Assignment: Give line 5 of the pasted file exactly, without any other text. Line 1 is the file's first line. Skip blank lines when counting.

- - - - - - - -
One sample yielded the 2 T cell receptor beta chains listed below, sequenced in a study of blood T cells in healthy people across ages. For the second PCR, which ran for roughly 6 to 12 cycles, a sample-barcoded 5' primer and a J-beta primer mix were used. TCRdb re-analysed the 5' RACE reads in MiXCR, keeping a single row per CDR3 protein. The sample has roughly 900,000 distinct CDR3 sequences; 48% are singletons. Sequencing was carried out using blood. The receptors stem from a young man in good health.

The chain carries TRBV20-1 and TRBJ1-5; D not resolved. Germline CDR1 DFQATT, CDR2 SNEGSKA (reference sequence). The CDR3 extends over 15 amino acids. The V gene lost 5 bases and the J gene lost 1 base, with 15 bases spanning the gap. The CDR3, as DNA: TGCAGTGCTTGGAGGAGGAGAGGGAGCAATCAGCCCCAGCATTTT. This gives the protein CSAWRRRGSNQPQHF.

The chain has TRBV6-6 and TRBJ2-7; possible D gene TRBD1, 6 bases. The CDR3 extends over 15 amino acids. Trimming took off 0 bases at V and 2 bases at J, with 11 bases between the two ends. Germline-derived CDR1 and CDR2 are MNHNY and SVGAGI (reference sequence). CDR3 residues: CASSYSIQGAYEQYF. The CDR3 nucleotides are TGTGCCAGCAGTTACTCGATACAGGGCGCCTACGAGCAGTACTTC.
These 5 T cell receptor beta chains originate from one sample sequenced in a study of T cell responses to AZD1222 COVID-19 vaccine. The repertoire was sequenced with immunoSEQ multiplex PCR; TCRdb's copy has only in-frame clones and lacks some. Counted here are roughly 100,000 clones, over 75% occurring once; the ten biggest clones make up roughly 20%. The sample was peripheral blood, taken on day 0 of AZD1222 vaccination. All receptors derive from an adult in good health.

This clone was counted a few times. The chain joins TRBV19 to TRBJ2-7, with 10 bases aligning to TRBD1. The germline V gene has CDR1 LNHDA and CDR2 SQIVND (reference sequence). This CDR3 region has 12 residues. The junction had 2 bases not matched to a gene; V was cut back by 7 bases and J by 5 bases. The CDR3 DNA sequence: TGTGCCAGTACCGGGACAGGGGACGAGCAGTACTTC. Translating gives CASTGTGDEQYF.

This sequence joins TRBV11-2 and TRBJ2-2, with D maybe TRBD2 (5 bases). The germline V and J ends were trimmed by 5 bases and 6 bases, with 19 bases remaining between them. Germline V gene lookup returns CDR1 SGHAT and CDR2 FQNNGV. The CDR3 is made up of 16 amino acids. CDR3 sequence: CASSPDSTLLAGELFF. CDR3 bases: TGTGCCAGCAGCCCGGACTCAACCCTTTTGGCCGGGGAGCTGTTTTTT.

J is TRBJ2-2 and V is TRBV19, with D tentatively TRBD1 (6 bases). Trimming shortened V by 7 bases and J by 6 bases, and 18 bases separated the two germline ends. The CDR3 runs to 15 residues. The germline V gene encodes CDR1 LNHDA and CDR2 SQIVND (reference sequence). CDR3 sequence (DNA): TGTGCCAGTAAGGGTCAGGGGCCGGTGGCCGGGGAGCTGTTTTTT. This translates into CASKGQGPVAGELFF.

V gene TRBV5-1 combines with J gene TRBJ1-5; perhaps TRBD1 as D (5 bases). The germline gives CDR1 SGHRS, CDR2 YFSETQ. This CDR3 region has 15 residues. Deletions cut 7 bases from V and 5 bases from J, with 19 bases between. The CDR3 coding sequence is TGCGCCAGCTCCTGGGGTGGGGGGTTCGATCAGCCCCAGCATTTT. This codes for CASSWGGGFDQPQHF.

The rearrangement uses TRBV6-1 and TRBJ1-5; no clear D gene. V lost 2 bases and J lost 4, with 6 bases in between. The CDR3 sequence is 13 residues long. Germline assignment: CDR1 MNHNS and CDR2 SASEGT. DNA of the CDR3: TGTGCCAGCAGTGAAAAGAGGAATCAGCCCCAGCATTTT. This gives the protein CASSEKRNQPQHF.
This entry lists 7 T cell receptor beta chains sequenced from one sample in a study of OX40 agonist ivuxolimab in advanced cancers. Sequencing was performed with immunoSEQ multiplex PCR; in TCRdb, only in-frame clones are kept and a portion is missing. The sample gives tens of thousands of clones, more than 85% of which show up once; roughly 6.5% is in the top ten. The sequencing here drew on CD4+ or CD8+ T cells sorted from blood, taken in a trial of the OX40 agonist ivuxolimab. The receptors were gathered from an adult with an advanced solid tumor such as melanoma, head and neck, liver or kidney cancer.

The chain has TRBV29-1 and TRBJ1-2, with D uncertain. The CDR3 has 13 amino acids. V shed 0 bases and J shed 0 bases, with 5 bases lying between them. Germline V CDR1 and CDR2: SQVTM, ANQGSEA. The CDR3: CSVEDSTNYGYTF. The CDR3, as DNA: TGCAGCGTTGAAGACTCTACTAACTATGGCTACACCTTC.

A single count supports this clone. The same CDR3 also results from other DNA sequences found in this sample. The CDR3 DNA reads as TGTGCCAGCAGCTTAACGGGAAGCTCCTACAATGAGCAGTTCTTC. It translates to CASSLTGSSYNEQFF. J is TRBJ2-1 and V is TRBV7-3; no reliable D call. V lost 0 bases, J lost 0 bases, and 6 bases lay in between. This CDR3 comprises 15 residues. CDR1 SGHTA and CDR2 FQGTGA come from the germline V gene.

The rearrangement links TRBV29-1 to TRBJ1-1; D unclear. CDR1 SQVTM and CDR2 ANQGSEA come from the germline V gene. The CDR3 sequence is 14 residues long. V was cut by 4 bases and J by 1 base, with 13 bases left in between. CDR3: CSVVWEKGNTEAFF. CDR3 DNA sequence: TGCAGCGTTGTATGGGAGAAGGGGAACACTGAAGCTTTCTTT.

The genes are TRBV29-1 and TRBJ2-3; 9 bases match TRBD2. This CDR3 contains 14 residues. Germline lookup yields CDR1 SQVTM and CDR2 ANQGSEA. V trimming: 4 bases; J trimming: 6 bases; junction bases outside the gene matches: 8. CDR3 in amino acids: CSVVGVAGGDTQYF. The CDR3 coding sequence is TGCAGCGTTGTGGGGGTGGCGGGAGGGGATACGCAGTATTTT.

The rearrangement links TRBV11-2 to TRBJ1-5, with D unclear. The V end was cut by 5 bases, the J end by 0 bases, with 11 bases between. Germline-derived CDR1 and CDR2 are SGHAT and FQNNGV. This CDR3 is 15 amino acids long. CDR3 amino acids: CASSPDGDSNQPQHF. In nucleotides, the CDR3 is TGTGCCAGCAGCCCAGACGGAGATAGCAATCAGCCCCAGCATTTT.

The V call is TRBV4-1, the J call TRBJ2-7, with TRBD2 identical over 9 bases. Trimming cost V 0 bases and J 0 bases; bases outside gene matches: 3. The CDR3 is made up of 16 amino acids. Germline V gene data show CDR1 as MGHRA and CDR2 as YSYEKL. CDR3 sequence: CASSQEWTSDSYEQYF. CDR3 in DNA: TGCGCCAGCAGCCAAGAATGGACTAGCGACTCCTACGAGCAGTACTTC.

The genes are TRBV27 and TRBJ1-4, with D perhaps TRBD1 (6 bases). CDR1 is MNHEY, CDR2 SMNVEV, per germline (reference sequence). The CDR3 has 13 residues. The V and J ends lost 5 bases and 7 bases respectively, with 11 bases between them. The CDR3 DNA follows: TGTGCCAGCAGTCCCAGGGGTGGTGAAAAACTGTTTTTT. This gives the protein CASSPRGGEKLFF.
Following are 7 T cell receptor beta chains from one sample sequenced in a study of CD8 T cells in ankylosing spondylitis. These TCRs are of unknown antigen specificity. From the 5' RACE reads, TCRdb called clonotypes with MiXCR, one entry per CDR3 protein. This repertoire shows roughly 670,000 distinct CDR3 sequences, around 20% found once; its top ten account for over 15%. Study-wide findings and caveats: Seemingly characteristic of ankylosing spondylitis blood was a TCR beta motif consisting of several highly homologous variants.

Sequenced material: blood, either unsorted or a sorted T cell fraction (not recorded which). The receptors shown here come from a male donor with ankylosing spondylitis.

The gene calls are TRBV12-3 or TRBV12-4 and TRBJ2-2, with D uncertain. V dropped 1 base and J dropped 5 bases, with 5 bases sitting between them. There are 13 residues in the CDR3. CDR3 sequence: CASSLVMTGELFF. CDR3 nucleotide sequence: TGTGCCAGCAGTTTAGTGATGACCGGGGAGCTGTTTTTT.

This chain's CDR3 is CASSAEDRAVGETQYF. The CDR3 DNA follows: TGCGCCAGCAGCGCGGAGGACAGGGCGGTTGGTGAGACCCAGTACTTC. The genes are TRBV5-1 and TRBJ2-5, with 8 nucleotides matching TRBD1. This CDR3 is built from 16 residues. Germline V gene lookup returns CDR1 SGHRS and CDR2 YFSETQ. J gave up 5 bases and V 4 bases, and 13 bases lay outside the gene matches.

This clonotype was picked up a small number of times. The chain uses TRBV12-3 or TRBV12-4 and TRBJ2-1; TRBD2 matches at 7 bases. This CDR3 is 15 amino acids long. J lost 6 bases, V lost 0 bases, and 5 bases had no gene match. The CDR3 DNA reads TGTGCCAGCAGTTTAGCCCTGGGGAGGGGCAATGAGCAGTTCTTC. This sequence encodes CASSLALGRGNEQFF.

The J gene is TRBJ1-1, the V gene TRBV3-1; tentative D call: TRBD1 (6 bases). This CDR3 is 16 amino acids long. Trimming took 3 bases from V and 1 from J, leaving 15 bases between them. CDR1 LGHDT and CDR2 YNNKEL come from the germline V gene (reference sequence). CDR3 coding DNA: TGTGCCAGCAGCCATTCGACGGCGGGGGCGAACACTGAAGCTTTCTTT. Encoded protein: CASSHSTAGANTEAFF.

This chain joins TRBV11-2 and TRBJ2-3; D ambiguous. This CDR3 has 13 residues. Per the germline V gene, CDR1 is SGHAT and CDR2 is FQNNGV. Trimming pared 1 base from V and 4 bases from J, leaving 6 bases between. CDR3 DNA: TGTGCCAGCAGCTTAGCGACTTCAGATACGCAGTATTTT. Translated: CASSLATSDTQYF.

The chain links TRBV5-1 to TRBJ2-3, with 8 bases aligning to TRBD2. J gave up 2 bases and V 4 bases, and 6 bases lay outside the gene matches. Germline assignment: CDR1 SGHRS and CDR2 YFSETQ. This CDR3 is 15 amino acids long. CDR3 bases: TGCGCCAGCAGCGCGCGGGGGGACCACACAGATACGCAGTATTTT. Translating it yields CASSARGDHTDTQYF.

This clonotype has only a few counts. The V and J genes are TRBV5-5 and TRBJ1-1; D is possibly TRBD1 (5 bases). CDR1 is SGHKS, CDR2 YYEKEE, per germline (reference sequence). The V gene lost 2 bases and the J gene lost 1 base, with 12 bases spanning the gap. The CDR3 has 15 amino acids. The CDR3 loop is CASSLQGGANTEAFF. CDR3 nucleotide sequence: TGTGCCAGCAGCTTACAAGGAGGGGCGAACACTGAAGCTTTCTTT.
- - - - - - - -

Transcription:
This clone was counted a few times. The chain joins TRBV19 to TRBJ2-7, with 10 bases aligning to TRBD1. The germline V gene has CDR1 LNHDA and CDR2 SQIVND (reference sequence). This CDR3 region has 12 residues. The junction had 2 bases not matched to a gene; V was cut back by 7 bases and J by 5 bases. The CDR3 DNA sequence: TGTGCCAGTACCGGGACAGGGGACGAGCAGTACTTC. Translating gives CASTGTGDEQYF.